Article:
Professor Bryan Walpert is a poet, fiction writer, essayist and literary scholar. He is the author of four collections of poetry, Etymology, A History of Glass, Native Bird and Brass Band to Follow; a novel, Entanglement, a finalist for the 2022 Ockham NZ Book Awards; a novella, Late Sonata; a collection of short stories, Ephraim's Eyes; and two scholarly books on literature: Resistance to Science in Contemporary American Poetry and Poetry and Mindfulness: Interruption to a Journey. He has been recognised with writing awards in New Zealand, Australia, Canada and the United States.
A Senior Fellow in the Higher Education Academy (UK), Bryan has received a Massey University Vice Chancellor’s Award for Teaching Excellence and a national New Zealand Tertiary Teaching Excellence Award. He teaches creative writing at Massey University. His supervision interests include poetry writing, fiction writing and contemporary poetry and poetics.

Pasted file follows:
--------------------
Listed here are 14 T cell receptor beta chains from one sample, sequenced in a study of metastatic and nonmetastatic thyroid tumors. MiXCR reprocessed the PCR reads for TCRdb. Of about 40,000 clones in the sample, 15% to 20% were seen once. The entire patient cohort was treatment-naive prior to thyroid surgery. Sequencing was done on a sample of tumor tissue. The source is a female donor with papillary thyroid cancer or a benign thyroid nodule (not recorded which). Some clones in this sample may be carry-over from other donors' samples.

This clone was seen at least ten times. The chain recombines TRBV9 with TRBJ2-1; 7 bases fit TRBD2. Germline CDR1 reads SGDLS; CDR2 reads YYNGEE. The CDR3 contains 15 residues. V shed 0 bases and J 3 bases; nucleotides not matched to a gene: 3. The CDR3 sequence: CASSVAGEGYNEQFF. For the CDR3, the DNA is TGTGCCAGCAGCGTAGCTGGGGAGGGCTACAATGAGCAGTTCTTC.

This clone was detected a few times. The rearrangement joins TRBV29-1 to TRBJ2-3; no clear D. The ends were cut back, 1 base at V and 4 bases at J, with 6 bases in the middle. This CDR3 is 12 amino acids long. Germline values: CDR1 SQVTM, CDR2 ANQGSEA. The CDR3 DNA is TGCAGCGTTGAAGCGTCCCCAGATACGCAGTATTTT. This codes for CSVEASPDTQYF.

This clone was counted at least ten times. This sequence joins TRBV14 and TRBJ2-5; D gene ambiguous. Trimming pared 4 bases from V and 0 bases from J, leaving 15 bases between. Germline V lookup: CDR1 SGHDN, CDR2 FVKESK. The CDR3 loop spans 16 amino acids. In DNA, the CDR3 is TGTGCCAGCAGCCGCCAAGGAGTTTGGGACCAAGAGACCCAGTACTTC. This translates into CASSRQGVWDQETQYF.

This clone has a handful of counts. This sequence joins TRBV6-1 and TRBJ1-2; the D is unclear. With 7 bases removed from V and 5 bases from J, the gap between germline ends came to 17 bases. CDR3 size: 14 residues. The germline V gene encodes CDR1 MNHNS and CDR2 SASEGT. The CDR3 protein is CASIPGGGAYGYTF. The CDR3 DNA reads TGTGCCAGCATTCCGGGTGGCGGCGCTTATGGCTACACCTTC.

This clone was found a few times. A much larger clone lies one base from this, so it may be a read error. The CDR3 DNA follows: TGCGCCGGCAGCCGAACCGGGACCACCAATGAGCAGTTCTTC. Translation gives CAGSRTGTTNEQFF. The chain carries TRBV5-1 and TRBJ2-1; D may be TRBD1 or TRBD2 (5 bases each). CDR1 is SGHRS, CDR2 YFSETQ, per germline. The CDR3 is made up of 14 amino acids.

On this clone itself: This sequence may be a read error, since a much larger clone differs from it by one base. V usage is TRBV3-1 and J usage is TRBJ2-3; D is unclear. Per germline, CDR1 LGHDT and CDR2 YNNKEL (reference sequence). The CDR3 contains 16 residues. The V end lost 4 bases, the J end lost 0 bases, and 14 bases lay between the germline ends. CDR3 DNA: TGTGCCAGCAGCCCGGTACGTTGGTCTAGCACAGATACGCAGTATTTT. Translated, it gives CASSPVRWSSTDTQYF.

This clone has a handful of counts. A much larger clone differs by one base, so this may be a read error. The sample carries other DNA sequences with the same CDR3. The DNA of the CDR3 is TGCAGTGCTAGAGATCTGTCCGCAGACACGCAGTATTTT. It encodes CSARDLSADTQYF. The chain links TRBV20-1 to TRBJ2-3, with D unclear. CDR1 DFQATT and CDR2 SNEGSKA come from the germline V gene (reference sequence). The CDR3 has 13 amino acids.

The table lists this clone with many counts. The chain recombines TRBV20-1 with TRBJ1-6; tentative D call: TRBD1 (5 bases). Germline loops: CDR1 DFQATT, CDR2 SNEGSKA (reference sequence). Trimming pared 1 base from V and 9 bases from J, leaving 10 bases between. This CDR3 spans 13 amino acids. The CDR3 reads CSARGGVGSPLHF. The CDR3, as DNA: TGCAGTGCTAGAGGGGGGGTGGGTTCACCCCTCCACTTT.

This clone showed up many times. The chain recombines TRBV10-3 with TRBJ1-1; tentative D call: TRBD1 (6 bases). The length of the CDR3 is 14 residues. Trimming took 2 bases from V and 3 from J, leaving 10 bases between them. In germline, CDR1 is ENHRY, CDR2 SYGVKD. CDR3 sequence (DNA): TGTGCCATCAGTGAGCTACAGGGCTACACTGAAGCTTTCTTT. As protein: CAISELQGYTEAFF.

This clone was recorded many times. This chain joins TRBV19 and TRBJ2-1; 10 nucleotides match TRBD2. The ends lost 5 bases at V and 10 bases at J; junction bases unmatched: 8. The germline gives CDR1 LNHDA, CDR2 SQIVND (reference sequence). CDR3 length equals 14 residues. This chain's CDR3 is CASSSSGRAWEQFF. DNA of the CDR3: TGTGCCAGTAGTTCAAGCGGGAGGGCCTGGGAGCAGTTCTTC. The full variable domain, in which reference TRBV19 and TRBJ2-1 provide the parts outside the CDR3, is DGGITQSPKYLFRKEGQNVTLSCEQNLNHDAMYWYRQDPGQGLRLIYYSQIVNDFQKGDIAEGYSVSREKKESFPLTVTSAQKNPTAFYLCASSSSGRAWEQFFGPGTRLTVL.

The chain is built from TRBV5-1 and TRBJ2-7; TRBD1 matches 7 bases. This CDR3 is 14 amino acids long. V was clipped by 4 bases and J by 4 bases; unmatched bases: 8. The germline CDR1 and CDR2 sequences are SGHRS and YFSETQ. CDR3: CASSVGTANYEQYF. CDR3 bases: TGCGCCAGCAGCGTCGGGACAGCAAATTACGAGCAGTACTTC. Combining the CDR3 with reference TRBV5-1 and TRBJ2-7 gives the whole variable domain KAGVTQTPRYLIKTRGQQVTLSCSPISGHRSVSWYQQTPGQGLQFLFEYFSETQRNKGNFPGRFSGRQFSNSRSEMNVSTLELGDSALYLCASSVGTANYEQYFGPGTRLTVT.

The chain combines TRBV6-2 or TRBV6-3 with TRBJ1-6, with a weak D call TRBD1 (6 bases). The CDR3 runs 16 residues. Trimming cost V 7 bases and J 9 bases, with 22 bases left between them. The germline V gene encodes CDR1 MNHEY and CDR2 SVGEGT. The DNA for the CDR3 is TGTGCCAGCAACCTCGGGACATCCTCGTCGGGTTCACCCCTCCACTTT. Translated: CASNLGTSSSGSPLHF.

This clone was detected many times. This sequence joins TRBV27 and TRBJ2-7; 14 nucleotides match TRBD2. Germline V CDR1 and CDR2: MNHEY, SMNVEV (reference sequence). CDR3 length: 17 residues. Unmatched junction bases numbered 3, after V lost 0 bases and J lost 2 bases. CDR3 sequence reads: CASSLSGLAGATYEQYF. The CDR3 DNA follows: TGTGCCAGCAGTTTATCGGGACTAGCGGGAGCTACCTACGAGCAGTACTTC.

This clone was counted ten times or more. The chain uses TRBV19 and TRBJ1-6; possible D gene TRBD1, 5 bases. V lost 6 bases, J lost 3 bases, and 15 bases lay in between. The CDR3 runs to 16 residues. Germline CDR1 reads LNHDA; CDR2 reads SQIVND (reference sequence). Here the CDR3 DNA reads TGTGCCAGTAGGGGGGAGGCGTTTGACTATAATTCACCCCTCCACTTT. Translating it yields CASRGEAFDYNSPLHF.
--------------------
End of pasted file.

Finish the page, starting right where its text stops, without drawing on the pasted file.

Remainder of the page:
Thom: Although I sometimes find it hard to fathom, we’ve known each other since we met during the interview panel for my current position back in 2004. As the only two American ex-pat creative writers posted to the Manawatū hinterland at a time when our discipline raised eyebrows on our vet-and-science-dominated campus, our friendship seemed almost preordained. In retrospect, I recognise that an animosity might also have blossomed from this beginning. Luckily for me, that never happened and I now count you among my closest friends. Despite this long history together—and this is my point at last—we’ve never communicated in this way and it’s a pleasure to meet here on the virtual pages of Headland.
Bryan: A real pleasure for me too, Thom. I remember when we met at that interview, I thought it seemed obvious we’d be friends if you took the job—I enjoyed meeting you right away. Working with you has been a highlight of my time at Massey. Your thoughts on fiction in our courses and our discussions have been very useful to me. So it’s great to be doing this and thanks for asking me to be involved.